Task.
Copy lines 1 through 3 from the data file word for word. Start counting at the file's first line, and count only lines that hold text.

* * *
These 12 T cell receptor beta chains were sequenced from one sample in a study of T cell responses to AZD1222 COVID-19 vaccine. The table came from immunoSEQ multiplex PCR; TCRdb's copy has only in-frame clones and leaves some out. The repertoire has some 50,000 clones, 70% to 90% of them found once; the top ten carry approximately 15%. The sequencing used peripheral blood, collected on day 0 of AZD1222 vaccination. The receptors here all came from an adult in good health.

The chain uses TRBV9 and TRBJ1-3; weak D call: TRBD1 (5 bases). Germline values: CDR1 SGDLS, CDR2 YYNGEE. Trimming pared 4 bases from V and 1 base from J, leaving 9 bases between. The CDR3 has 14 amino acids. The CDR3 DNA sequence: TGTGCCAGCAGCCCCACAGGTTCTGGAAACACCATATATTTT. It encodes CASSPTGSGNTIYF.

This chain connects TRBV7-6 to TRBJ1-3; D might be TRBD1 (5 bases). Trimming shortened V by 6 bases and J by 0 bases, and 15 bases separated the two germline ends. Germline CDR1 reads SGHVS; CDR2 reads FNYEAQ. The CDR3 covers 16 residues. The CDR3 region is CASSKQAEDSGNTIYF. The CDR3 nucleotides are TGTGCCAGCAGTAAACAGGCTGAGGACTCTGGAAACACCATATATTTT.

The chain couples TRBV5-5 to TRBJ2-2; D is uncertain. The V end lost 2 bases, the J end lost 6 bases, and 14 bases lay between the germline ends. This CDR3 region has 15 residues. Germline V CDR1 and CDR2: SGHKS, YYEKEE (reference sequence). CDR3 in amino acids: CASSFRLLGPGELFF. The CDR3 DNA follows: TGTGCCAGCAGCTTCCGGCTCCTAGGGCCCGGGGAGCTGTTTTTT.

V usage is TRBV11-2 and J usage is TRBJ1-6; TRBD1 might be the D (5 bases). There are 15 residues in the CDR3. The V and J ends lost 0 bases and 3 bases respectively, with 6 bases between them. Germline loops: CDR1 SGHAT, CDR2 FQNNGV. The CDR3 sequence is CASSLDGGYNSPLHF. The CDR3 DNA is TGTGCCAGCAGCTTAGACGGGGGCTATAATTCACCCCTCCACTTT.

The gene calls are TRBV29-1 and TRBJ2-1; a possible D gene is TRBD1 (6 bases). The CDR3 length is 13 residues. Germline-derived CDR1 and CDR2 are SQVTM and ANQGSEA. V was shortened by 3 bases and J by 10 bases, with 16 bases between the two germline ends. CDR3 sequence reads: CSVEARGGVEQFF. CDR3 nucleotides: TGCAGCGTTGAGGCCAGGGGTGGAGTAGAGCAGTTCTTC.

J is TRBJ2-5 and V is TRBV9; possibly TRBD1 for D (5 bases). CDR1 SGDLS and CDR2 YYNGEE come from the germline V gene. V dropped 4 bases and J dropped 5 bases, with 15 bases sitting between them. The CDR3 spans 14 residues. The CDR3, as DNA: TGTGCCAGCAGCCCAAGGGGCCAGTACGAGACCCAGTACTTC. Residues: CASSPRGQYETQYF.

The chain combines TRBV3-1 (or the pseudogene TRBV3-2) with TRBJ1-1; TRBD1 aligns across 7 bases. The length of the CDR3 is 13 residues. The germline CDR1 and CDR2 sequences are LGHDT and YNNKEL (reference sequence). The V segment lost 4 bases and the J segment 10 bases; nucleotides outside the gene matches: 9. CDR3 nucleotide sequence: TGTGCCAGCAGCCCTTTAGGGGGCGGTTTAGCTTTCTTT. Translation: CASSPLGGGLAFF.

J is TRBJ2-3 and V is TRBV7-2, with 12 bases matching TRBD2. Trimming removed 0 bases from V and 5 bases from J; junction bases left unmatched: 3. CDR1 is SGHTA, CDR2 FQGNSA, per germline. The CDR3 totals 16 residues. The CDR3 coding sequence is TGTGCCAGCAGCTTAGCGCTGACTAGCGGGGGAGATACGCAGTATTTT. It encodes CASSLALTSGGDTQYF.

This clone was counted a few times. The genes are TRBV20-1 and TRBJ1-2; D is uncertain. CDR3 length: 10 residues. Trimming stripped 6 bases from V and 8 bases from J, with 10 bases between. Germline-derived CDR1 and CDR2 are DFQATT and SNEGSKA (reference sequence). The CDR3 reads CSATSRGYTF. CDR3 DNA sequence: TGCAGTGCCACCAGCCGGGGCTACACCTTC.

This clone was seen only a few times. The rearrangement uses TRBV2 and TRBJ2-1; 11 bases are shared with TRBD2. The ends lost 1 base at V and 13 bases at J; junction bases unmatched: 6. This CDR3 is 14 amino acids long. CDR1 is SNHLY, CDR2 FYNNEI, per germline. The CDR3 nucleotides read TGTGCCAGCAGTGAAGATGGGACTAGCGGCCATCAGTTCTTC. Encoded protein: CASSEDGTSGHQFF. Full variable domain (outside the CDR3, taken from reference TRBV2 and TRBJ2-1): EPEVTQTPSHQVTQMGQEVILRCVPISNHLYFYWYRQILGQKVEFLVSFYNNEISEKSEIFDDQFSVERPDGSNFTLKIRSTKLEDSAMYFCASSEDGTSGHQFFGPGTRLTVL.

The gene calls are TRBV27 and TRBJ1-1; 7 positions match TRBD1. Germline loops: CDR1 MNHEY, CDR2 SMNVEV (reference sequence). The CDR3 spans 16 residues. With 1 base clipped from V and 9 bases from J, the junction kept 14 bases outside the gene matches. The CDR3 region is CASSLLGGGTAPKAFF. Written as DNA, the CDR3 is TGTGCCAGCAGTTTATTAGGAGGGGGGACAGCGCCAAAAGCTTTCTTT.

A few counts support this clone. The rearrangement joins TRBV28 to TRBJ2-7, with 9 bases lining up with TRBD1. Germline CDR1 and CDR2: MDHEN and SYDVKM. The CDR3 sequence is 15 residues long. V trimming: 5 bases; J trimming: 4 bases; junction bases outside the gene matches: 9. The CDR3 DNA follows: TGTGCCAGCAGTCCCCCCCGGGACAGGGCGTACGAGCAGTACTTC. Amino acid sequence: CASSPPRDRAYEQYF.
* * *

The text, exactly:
These 12 T cell receptor beta chains were sequenced from one sample in a study of T cell responses to AZD1222 COVID-19 vaccine. The table came from immunoSEQ multiplex PCR; TCRdb's copy has only in-frame clones and leaves some out. The repertoire has some 50,000 clones, 70% to 90% of them found once; the top ten carry approximately 15%. The sequencing used peripheral blood, collected on day 0 of AZD1222 vaccination. The receptors here all came from an adult in good health.

The chain uses TRBV9 and TRBJ1-3; weak D call: TRBD1 (5 bases). Germline values: CDR1 SGDLS, CDR2 YYNGEE. Trimming pared 4 bases from V and 1 base from J, leaving 9 bases between. The CDR3 has 14 amino acids. The CDR3 DNA sequence: TGTGCCAGCAGCCCCACAGGTTCTGGAAACACCATATATTTT. It encodes CASSPTGSGNTIYF.

This chain connects TRBV7-6 to TRBJ1-3; D might be TRBD1 (5 bases). Trimming shortened V by 6 bases and J by 0 bases, and 15 bases separated the two germline ends. Germline CDR1 reads SGHVS; CDR2 reads FNYEAQ. The CDR3 covers 16 residues. The CDR3 region is CASSKQAEDSGNTIYF. The CDR3 nucleotides are TGTGCCAGCAGTAAACAGGCTGAGGACTCTGGAAACACCATATATTTT.